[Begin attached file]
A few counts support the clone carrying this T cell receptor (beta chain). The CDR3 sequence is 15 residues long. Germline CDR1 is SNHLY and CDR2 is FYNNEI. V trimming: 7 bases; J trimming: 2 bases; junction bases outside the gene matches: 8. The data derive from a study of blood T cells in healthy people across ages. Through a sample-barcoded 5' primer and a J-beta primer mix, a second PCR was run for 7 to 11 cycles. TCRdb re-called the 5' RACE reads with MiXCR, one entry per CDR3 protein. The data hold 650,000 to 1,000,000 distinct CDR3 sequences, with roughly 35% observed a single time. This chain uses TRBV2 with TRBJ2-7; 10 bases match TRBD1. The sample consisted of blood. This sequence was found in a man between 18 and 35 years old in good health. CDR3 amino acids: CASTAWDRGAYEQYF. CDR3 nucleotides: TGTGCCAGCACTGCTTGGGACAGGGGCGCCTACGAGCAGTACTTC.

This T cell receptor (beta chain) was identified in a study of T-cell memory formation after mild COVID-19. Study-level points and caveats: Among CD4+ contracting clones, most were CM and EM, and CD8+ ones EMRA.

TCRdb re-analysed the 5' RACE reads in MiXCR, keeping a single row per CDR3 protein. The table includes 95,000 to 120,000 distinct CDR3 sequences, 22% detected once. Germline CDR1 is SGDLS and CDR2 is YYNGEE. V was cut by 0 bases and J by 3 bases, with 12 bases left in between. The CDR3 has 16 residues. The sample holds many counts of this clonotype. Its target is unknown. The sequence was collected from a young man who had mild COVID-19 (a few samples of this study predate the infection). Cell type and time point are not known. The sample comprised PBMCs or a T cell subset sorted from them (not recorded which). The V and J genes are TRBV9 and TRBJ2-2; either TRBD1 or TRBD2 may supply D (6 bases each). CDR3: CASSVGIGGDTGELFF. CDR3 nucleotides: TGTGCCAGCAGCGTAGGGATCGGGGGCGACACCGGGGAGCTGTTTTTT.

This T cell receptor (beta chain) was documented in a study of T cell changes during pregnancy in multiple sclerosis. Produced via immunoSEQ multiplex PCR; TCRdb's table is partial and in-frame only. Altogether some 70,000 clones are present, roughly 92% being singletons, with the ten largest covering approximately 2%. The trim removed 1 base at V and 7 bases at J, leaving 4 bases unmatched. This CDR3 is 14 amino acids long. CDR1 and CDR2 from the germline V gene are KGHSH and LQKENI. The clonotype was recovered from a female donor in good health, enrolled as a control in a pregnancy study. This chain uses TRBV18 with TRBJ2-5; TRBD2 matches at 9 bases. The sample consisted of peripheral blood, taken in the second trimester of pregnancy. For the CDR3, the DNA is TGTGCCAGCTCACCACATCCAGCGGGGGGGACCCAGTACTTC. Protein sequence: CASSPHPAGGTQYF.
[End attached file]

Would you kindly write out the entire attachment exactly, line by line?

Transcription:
A few counts support the clone carrying this T cell receptor (beta chain). The CDR3 sequence is 15 residues long. Germline CDR1 is SNHLY and CDR2 is FYNNEI. V trimming: 7 bases; J trimming: 2 bases; junction bases outside the gene matches: 8. The data derive from a study of blood T cells in healthy people across ages. Through a sample-barcoded 5' primer and a J-beta primer mix, a second PCR was run for 7 to 11 cycles. TCRdb re-called the 5' RACE reads with MiXCR, one entry per CDR3 protein. The data hold 650,000 to 1,000,000 distinct CDR3 sequences, with roughly 35% observed a single time. This chain uses TRBV2 with TRBJ2-7; 10 bases match TRBD1. The sample consisted of blood. This sequence was found in a man between 18 and 35 years old in good health. CDR3 amino acids: CASTAWDRGAYEQYF. CDR3 nucleotides: TGTGCCAGCACTGCTTGGGACAGGGGCGCCTACGAGCAGTACTTC.

This T cell receptor (beta chain) was identified in a study of T-cell memory formation after mild COVID-19. Study-level points and caveats: Among CD4+ contracting clones, most were CM and EM, and CD8+ ones EMRA.

TCRdb re-analysed the 5' RACE reads in MiXCR, keeping a single row per CDR3 protein. The table includes 95,000 to 120,000 distinct CDR3 sequences, 22% detected once. Germline CDR1 is SGDLS and CDR2 is YYNGEE. V was cut by 0 bases and J by 3 bases, with 12 bases left in between. The CDR3 has 16 residues. The sample holds many counts of this clonotype. Its target is unknown. The sequence was collected from a young man who had mild COVID-19 (a few samples of this study predate the infection). Cell type and time point are not known. The sample comprised PBMCs or a T cell subset sorted from them (not recorded which). The V and J genes are TRBV9 and TRBJ2-2; either TRBD1 or TRBD2 may supply D (6 bases each). CDR3: CASSVGIGGDTGELFF. CDR3 nucleotides: TGTGCCAGCAGCGTAGGGATCGGGGGCGACACCGGGGAGCTGTTTTTT.

This T cell receptor (beta chain) was documented in a study of T cell changes during pregnancy in multiple sclerosis. Produced via immunoSEQ multiplex PCR; TCRdb's table is partial and in-frame only. Altogether some 70,000 clones are present, roughly 92% being singletons, with the ten largest covering approximately 2%. The trim removed 1 base at V and 7 bases at J, leaving 4 bases unmatched. This CDR3 is 14 amino acids long. CDR1 and CDR2 from the germline V gene are KGHSH and LQKENI. The clonotype was recovered from a female donor in good health, enrolled as a control in a pregnancy study. This chain uses TRBV18 with TRBJ2-5; TRBD2 matches at 9 bases. The sample consisted of peripheral blood, taken in the second trimester of pregnancy. For the CDR3, the DNA is TGTGCCAGCTCACCACATCCAGCGGGGGGGACCCAGTACTTC. Protein sequence: CASSPHPAGGTQYF.